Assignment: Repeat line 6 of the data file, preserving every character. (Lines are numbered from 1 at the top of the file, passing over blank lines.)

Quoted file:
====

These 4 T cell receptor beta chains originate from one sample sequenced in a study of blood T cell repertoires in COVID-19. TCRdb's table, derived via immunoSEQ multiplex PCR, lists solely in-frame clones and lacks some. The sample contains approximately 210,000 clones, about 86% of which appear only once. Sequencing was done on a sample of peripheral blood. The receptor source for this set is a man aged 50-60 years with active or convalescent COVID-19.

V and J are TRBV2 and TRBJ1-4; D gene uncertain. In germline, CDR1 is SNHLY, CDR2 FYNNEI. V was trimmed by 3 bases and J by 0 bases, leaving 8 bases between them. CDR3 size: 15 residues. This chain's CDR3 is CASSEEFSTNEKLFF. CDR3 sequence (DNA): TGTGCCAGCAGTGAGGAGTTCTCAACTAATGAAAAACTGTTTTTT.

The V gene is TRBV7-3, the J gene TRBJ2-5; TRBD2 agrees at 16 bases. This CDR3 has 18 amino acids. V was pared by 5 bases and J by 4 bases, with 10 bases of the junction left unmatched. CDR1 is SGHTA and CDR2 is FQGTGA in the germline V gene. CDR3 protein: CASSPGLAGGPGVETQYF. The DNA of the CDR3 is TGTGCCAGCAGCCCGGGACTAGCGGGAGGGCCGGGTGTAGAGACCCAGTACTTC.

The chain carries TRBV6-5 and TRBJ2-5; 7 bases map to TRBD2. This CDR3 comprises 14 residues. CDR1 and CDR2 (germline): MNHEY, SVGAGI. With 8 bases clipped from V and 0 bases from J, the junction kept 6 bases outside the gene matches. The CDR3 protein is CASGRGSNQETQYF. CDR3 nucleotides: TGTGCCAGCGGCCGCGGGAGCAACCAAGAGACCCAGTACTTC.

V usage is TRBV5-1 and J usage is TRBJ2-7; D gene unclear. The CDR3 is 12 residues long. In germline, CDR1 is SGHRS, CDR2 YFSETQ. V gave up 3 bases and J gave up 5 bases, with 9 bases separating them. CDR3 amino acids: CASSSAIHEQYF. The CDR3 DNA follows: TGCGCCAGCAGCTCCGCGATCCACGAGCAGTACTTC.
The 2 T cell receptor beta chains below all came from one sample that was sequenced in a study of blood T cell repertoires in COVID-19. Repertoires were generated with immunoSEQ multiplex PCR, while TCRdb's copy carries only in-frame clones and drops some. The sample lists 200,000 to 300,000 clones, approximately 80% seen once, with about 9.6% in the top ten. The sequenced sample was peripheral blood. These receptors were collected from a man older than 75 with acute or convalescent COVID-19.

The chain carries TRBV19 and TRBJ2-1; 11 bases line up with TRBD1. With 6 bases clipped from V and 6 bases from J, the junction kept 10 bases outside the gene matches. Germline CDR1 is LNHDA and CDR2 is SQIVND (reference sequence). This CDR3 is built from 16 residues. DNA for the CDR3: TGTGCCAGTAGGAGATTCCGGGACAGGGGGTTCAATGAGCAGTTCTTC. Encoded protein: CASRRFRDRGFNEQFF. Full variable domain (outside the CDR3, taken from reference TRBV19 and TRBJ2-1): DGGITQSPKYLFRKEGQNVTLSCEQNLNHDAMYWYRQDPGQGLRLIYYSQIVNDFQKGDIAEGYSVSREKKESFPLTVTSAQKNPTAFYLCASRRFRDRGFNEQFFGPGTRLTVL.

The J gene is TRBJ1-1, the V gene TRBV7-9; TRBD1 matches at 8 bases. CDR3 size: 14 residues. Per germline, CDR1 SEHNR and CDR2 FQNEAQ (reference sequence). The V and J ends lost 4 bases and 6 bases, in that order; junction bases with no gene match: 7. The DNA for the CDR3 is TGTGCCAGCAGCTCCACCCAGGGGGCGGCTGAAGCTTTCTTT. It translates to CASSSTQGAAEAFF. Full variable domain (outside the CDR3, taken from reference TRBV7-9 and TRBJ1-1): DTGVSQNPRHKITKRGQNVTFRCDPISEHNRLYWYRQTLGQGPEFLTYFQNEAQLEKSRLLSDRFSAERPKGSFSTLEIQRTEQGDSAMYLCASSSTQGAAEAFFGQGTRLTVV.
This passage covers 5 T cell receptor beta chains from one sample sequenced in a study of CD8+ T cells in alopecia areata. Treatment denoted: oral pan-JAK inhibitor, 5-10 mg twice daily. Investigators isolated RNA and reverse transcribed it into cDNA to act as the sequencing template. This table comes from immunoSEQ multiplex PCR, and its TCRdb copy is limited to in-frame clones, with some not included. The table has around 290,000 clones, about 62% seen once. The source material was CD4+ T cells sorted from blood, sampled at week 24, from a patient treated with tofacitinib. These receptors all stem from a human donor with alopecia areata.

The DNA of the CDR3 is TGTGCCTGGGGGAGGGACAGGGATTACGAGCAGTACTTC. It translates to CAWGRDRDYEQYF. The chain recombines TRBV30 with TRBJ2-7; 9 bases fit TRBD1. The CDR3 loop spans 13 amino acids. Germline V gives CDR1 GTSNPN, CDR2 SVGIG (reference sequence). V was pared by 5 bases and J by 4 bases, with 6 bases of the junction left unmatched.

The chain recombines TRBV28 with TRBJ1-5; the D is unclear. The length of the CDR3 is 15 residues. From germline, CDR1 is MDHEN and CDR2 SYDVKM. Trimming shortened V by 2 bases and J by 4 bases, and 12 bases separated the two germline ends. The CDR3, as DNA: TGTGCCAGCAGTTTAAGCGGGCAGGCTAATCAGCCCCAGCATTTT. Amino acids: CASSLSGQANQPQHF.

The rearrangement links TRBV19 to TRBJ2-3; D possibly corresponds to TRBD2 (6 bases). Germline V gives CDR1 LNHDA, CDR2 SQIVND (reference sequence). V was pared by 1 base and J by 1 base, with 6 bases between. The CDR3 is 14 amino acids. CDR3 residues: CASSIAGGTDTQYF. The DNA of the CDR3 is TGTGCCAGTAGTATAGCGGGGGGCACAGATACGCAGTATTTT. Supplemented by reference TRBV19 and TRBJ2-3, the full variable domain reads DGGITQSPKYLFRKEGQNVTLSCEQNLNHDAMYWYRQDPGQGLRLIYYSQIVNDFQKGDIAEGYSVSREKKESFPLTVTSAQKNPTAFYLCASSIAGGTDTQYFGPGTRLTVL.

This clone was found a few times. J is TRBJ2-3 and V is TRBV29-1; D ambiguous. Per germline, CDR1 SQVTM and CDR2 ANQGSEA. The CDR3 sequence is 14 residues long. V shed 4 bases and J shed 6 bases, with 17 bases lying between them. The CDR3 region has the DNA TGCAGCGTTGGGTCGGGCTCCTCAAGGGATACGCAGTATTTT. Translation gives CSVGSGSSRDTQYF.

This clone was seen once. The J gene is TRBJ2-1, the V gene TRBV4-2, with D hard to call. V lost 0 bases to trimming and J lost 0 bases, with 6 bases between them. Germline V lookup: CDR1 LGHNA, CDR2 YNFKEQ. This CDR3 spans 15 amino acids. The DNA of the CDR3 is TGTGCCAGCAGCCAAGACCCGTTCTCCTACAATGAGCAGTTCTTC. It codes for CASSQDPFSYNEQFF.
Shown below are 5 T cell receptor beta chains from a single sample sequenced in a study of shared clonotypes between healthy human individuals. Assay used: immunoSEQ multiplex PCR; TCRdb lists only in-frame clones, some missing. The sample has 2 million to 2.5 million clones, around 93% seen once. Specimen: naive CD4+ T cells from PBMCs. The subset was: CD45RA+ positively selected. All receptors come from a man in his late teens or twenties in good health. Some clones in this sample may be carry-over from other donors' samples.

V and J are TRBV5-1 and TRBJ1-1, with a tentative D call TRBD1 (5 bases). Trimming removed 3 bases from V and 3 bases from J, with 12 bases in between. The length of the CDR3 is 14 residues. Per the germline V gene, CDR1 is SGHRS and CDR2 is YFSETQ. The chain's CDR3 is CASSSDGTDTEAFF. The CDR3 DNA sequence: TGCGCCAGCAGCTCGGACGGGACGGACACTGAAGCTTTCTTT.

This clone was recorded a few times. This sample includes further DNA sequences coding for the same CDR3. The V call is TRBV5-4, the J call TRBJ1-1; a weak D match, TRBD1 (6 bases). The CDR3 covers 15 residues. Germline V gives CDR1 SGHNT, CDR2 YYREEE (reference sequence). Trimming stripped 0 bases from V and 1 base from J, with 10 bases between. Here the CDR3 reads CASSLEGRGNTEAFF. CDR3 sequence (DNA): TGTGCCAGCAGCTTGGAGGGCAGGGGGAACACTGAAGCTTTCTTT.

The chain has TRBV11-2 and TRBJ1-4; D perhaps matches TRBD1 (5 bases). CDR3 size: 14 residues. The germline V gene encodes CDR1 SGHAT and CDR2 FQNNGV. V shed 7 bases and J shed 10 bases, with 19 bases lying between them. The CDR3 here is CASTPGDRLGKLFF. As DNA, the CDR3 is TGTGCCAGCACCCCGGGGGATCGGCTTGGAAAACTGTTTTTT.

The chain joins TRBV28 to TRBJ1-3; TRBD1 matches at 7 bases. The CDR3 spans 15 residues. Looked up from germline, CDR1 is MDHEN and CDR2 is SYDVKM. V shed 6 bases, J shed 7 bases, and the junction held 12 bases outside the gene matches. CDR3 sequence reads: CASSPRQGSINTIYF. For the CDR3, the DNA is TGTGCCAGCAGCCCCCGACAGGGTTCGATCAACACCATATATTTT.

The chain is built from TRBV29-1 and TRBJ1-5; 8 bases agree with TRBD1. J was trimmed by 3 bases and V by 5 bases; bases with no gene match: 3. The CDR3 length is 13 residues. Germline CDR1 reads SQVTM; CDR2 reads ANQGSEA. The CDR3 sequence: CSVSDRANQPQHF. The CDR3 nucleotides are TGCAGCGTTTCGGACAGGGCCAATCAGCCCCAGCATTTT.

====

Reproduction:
The 2 T cell receptor beta chains below all came from one sample that was sequenced in a study of blood T cell repertoires in COVID-19. Repertoires were generated with immunoSEQ multiplex PCR, while TCRdb's copy carries only in-frame clones and drops some. The sample lists 200,000 to 300,000 clones, approximately 80% seen once, with about 9.6% in the top ten. The sequenced sample was peripheral blood. These receptors were collected from a man older than 75 with acute or convalescent COVID-19.